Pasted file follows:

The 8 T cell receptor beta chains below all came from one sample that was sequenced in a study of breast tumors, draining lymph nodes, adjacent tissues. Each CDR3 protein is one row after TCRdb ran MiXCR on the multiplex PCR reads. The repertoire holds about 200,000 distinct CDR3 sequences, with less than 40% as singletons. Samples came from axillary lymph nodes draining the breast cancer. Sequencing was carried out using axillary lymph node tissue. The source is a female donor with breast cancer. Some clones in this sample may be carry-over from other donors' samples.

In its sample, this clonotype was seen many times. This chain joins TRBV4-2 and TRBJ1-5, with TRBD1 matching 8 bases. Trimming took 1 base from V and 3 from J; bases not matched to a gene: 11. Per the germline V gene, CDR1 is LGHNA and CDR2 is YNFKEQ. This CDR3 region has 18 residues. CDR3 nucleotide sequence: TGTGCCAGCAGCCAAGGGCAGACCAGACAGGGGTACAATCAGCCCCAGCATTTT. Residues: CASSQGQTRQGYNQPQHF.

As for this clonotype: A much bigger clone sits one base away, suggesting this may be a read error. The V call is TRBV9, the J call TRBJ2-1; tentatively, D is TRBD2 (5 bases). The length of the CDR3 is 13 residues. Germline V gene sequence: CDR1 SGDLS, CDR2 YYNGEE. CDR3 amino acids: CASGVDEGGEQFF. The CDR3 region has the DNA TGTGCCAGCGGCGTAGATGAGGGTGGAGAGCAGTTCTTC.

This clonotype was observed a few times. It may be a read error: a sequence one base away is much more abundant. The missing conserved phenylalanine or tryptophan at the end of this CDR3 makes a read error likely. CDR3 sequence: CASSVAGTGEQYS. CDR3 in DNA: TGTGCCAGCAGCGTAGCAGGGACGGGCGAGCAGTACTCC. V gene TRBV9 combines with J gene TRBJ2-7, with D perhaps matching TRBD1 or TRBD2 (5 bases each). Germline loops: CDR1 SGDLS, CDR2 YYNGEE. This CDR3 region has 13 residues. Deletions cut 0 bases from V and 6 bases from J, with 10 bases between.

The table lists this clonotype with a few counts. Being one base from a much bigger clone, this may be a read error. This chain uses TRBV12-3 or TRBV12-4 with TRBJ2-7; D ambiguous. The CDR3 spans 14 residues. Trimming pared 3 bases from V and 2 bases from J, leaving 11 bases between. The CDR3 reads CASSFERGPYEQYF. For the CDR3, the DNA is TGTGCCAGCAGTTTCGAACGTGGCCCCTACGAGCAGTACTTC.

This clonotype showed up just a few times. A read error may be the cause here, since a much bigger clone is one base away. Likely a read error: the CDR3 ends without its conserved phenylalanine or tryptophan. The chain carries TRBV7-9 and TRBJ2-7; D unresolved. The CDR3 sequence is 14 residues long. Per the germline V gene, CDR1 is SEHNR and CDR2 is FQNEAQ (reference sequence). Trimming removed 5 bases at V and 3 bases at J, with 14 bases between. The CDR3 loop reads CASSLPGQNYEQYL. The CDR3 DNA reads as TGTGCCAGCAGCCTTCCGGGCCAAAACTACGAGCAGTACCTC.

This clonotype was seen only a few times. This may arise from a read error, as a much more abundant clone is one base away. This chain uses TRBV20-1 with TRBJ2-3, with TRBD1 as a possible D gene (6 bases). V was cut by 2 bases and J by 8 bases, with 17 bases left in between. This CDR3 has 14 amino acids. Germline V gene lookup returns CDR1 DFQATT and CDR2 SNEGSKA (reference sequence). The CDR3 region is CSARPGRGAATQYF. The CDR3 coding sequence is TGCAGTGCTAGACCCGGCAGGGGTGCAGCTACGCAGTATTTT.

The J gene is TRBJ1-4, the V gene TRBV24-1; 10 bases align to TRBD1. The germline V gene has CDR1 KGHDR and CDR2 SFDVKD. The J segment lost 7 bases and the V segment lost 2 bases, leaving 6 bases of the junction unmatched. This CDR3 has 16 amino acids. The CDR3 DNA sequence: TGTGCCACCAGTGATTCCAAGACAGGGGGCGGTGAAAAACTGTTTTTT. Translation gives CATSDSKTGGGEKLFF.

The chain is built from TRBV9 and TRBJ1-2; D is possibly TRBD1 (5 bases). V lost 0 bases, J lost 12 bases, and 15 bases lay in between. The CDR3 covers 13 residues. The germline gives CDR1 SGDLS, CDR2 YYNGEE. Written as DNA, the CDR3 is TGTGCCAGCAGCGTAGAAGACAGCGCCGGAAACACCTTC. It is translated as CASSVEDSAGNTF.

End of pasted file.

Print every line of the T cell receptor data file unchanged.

The 8 T cell receptor beta chains below all came from one sample that was sequenced in a study of breast tumors, draining lymph nodes, adjacent tissues. Each CDR3 protein is one row after TCRdb ran MiXCR on the multiplex PCR reads. The repertoire holds about 200,000 distinct CDR3 sequences, with less than 40% as singletons. Samples came from axillary lymph nodes draining the breast cancer. Sequencing was carried out using axillary lymph node tissue. The source is a female donor with breast cancer. Some clones in this sample may be carry-over from other donors' samples.

In its sample, this clonotype was seen many times. This chain joins TRBV4-2 and TRBJ1-5, with TRBD1 matching 8 bases. Trimming took 1 base from V and 3 from J; bases not matched to a gene: 11. Per the germline V gene, CDR1 is LGHNA and CDR2 is YNFKEQ. This CDR3 region has 18 residues. CDR3 nucleotide sequence: TGTGCCAGCAGCCAAGGGCAGACCAGACAGGGGTACAATCAGCCCCAGCATTTT. Residues: CASSQGQTRQGYNQPQHF.

As for this clonotype: A much bigger clone sits one base away, suggesting this may be a read error. The V call is TRBV9, the J call TRBJ2-1; tentatively, D is TRBD2 (5 bases). The length of the CDR3 is 13 residues. Germline V gene sequence: CDR1 SGDLS, CDR2 YYNGEE. CDR3 amino acids: CASGVDEGGEQFF. The CDR3 region has the DNA TGTGCCAGCGGCGTAGATGAGGGTGGAGAGCAGTTCTTC.

This clonotype was observed a few times. It may be a read error: a sequence one base away is much more abundant. The missing conserved phenylalanine or tryptophan at the end of this CDR3 makes a read error likely. CDR3 sequence: CASSVAGTGEQYS. CDR3 in DNA: TGTGCCAGCAGCGTAGCAGGGACGGGCGAGCAGTACTCC. V gene TRBV9 combines with J gene TRBJ2-7, with D perhaps matching TRBD1 or TRBD2 (5 bases each). Germline loops: CDR1 SGDLS, CDR2 YYNGEE. This CDR3 region has 13 residues. Deletions cut 0 bases from V and 6 bases from J, with 10 bases between.

The table lists this clonotype with a few counts. Being one base from a much bigger clone, this may be a read error. This chain uses TRBV12-3 or TRBV12-4 with TRBJ2-7; D ambiguous. The CDR3 spans 14 residues. Trimming pared 3 bases from V and 2 bases from J, leaving 11 bases between. The CDR3 reads CASSFERGPYEQYF. For the CDR3, the DNA is TGTGCCAGCAGTTTCGAACGTGGCCCCTACGAGCAGTACTTC.

This clonotype showed up just a few times. A read error may be the cause here, since a much bigger clone is one base away. Likely a read error: the CDR3 ends without its conserved phenylalanine or tryptophan. The chain carries TRBV7-9 and TRBJ2-7; D unresolved. The CDR3 sequence is 14 residues long. Per the germline V gene, CDR1 is SEHNR and CDR2 is FQNEAQ (reference sequence). Trimming removed 5 bases at V and 3 bases at J, with 14 bases between. The CDR3 loop reads CASSLPGQNYEQYL. The CDR3 DNA reads as TGTGCCAGCAGCCTTCCGGGCCAAAACTACGAGCAGTACCTC.

This clonotype was seen only a few times. This may arise from a read error, as a much more abundant clone is one base away. This chain uses TRBV20-1 with TRBJ2-3, with TRBD1 as a possible D gene (6 bases). V was cut by 2 bases and J by 8 bases, with 17 bases left in between. This CDR3 has 14 amino acids. Germline V gene lookup returns CDR1 DFQATT and CDR2 SNEGSKA (reference sequence). The CDR3 region is CSARPGRGAATQYF. The CDR3 coding sequence is TGCAGTGCTAGACCCGGCAGGGGTGCAGCTACGCAGTATTTT.

The J gene is TRBJ1-4, the V gene TRBV24-1; 10 bases align to TRBD1. The germline V gene has CDR1 KGHDR and CDR2 SFDVKD. The J segment lost 7 bases and the V segment lost 2 bases, leaving 6 bases of the junction unmatched. This CDR3 has 16 amino acids. The CDR3 DNA sequence: TGTGCCACCAGTGATTCCAAGACAGGGGGCGGTGAAAAACTGTTTTTT. Translation gives CATSDSKTGGGEKLFF.

The chain is built from TRBV9 and TRBJ1-2; D is possibly TRBD1 (5 bases). V lost 0 bases, J lost 12 bases, and 15 bases lay in between. The CDR3 covers 13 residues. The germline gives CDR1 SGDLS, CDR2 YYNGEE. Written as DNA, the CDR3 is TGTGCCAGCAGCGTAGAAGACAGCGCCGGAAACACCTTC. It is translated as CASSVEDSAGNTF.